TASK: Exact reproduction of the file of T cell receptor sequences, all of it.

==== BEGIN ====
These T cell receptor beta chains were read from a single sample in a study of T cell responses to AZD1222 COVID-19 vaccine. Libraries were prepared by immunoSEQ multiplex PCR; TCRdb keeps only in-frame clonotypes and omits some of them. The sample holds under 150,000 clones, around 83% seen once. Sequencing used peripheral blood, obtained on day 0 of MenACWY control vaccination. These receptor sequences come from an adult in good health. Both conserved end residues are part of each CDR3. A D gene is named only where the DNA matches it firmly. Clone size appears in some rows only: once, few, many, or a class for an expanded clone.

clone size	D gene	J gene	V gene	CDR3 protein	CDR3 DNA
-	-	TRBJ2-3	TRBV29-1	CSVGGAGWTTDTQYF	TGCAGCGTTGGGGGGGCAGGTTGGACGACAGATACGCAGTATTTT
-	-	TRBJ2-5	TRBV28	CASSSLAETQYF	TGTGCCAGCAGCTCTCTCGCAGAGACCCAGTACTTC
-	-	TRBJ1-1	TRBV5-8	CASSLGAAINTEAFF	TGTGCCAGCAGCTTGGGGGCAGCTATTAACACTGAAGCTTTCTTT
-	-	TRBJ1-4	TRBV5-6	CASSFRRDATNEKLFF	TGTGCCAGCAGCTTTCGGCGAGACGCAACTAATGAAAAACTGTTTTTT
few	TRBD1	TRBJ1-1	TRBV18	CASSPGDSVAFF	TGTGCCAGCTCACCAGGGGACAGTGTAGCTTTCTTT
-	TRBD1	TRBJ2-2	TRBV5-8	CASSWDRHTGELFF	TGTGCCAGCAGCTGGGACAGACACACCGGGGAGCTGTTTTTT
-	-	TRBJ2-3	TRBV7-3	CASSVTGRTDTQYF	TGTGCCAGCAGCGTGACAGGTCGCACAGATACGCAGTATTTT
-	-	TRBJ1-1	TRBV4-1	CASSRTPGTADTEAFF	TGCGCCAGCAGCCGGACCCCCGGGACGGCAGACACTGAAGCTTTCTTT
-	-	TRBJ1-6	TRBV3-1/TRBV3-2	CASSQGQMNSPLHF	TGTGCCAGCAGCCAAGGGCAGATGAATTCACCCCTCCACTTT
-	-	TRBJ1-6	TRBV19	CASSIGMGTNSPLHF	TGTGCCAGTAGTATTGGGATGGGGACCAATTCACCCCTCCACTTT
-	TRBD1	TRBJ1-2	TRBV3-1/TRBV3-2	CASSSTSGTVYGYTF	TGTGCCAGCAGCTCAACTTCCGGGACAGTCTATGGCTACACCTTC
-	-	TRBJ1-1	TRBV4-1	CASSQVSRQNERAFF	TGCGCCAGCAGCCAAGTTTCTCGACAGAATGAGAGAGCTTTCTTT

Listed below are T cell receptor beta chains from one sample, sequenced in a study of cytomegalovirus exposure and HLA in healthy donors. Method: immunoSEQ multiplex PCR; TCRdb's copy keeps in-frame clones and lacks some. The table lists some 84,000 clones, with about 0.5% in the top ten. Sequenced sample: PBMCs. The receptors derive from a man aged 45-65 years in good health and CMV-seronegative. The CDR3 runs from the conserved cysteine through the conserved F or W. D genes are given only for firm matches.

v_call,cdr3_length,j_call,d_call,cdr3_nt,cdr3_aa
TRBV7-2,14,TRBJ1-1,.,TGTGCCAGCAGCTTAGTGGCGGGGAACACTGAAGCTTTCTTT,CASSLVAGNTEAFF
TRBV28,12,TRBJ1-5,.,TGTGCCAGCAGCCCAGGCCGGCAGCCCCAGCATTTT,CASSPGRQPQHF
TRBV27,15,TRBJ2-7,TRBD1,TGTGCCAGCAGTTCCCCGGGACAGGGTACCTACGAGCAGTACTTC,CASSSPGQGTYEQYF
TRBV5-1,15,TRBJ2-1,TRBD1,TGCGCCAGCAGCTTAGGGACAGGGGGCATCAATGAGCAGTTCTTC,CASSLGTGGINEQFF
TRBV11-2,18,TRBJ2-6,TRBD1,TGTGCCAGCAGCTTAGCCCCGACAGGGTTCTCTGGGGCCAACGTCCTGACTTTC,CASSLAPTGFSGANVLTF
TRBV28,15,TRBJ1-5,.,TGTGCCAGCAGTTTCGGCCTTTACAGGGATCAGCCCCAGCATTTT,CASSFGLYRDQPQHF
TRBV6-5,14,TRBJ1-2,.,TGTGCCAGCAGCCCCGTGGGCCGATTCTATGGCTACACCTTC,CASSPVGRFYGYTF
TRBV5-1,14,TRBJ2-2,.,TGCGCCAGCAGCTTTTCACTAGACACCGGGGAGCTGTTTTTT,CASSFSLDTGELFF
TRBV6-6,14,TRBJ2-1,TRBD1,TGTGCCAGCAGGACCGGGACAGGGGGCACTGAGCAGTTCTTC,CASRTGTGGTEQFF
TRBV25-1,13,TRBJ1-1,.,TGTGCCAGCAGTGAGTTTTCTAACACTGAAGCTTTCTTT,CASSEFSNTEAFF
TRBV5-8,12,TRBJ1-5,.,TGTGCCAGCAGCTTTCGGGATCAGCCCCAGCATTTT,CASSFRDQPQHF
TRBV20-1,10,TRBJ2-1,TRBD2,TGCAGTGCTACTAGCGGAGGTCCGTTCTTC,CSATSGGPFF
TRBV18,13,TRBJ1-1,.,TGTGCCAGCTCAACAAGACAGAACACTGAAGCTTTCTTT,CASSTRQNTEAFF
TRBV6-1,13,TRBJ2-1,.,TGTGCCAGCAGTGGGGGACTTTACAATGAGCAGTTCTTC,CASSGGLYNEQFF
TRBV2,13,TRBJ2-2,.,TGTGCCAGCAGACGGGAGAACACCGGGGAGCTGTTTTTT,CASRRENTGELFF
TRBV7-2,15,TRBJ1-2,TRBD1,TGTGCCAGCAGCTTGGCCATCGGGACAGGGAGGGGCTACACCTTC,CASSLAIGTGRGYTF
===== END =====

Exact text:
These T cell receptor beta chains were read from a single sample in a study of T cell responses to AZD1222 COVID-19 vaccine. Libraries were prepared by immunoSEQ multiplex PCR; TCRdb keeps only in-frame clonotypes and omits some of them. The sample holds under 150,000 clones, around 83% seen once. Sequencing used peripheral blood, obtained on day 0 of MenACWY control vaccination. These receptor sequences come from an adult in good health. Both conserved end residues are part of each CDR3. A D gene is named only where the DNA matches it firmly. Clone size appears in some rows only: once, few, many, or a class for an expanded clone.

clone size	D gene	J gene	V gene	CDR3 protein	CDR3 DNA
-	-	TRBJ2-3	TRBV29-1	CSVGGAGWTTDTQYF	TGCAGCGTTGGGGGGGCAGGTTGGACGACAGATACGCAGTATTTT
-	-	TRBJ2-5	TRBV28	CASSSLAETQYF	TGTGCCAGCAGCTCTCTCGCAGAGACCCAGTACTTC
-	-	TRBJ1-1	TRBV5-8	CASSLGAAINTEAFF	TGTGCCAGCAGCTTGGGGGCAGCTATTAACACTGAAGCTTTCTTT
-	-	TRBJ1-4	TRBV5-6	CASSFRRDATNEKLFF	TGTGCCAGCAGCTTTCGGCGAGACGCAACTAATGAAAAACTGTTTTTT
few	TRBD1	TRBJ1-1	TRBV18	CASSPGDSVAFF	TGTGCCAGCTCACCAGGGGACAGTGTAGCTTTCTTT
-	TRBD1	TRBJ2-2	TRBV5-8	CASSWDRHTGELFF	TGTGCCAGCAGCTGGGACAGACACACCGGGGAGCTGTTTTTT
-	-	TRBJ2-3	TRBV7-3	CASSVTGRTDTQYF	TGTGCCAGCAGCGTGACAGGTCGCACAGATACGCAGTATTTT
-	-	TRBJ1-1	TRBV4-1	CASSRTPGTADTEAFF	TGCGCCAGCAGCCGGACCCCCGGGACGGCAGACACTGAAGCTTTCTTT
-	-	TRBJ1-6	TRBV3-1/TRBV3-2	CASSQGQMNSPLHF	TGTGCCAGCAGCCAAGGGCAGATGAATTCACCCCTCCACTTT
-	-	TRBJ1-6	TRBV19	CASSIGMGTNSPLHF	TGTGCCAGTAGTATTGGGATGGGGACCAATTCACCCCTCCACTTT
-	TRBD1	TRBJ1-2	TRBV3-1/TRBV3-2	CASSSTSGTVYGYTF	TGTGCCAGCAGCTCAACTTCCGGGACAGTCTATGGCTACACCTTC
-	-	TRBJ1-1	TRBV4-1	CASSQVSRQNERAFF	TGCGCCAGCAGCCAAGTTTCTCGACAGAATGAGAGAGCTTTCTTT

Listed below are T cell receptor beta chains from one sample, sequenced in a study of cytomegalovirus exposure and HLA in healthy donors. Method: immunoSEQ multiplex PCR; TCRdb's copy keeps in-frame clones and lacks some. The table lists some 84,000 clones, with about 0.5% in the top ten. Sequenced sample: PBMCs. The receptors derive from a man aged 45-65 years in good health and CMV-seronegative. The CDR3 runs from the conserved cysteine through the conserved F or W. D genes are given only for firm matches.

v_call,cdr3_length,j_call,d_call,cdr3_nt,cdr3_aa
TRBV7-2,14,TRBJ1-1,.,TGTGCCAGCAGCTTAGTGGCGGGGAACACTGAAGCTTTCTTT,CASSLVAGNTEAFF
TRBV28,12,TRBJ1-5,.,TGTGCCAGCAGCCCAGGCCGGCAGCCCCAGCATTTT,CASSPGRQPQHF
TRBV27,15,TRBJ2-7,TRBD1,TGTGCCAGCAGTTCCCCGGGACAGGGTACCTACGAGCAGTACTTC,CASSSPGQGTYEQYF
TRBV5-1,15,TRBJ2-1,TRBD1,TGCGCCAGCAGCTTAGGGACAGGGGGCATCAATGAGCAGTTCTTC,CASSLGTGGINEQFF
TRBV11-2,18,TRBJ2-6,TRBD1,TGTGCCAGCAGCTTAGCCCCGACAGGGTTCTCTGGGGCCAACGTCCTGACTTTC,CASSLAPTGFSGANVLTF
TRBV28,15,TRBJ1-5,.,TGTGCCAGCAGTTTCGGCCTTTACAGGGATCAGCCCCAGCATTTT,CASSFGLYRDQPQHF
TRBV6-5,14,TRBJ1-2,.,TGTGCCAGCAGCCCCGTGGGCCGATTCTATGGCTACACCTTC,CASSPVGRFYGYTF
TRBV5-1,14,TRBJ2-2,.,TGCGCCAGCAGCTTTTCACTAGACACCGGGGAGCTGTTTTTT,CASSFSLDTGELFF
TRBV6-6,14,TRBJ2-1,TRBD1,TGTGCCAGCAGGACCGGGACAGGGGGCACTGAGCAGTTCTTC,CASRTGTGGTEQFF
TRBV25-1,13,TRBJ1-1,.,TGTGCCAGCAGTGAGTTTTCTAACACTGAAGCTTTCTTT,CASSEFSNTEAFF
TRBV5-8,12,TRBJ1-5,.,TGTGCCAGCAGCTTTCGGGATCAGCCCCAGCATTTT,CASSFRDQPQHF
TRBV20-1,10,TRBJ2-1,TRBD2,TGCAGTGCTACTAGCGGAGGTCCGTTCTTC,CSATSGGPFF
TRBV18,13,TRBJ1-1,.,TGTGCCAGCTCAACAAGACAGAACACTGAAGCTTTCTTT,CASSTRQNTEAFF
TRBV6-1,13,TRBJ2-1,.,TGTGCCAGCAGTGGGGGACTTTACAATGAGCAGTTCTTC,CASSGGLYNEQFF
TRBV2,13,TRBJ2-2,.,TGTGCCAGCAGACGGGAGAACACCGGGGAGCTGTTTTTT,CASRRENTGELFF
TRBV7-2,15,TRBJ1-2,TRBD1,TGTGCCAGCAGCTTGGCCATCGGGACAGGGAGGGGCTACACCTTC,CASSLAIGTGRGYTF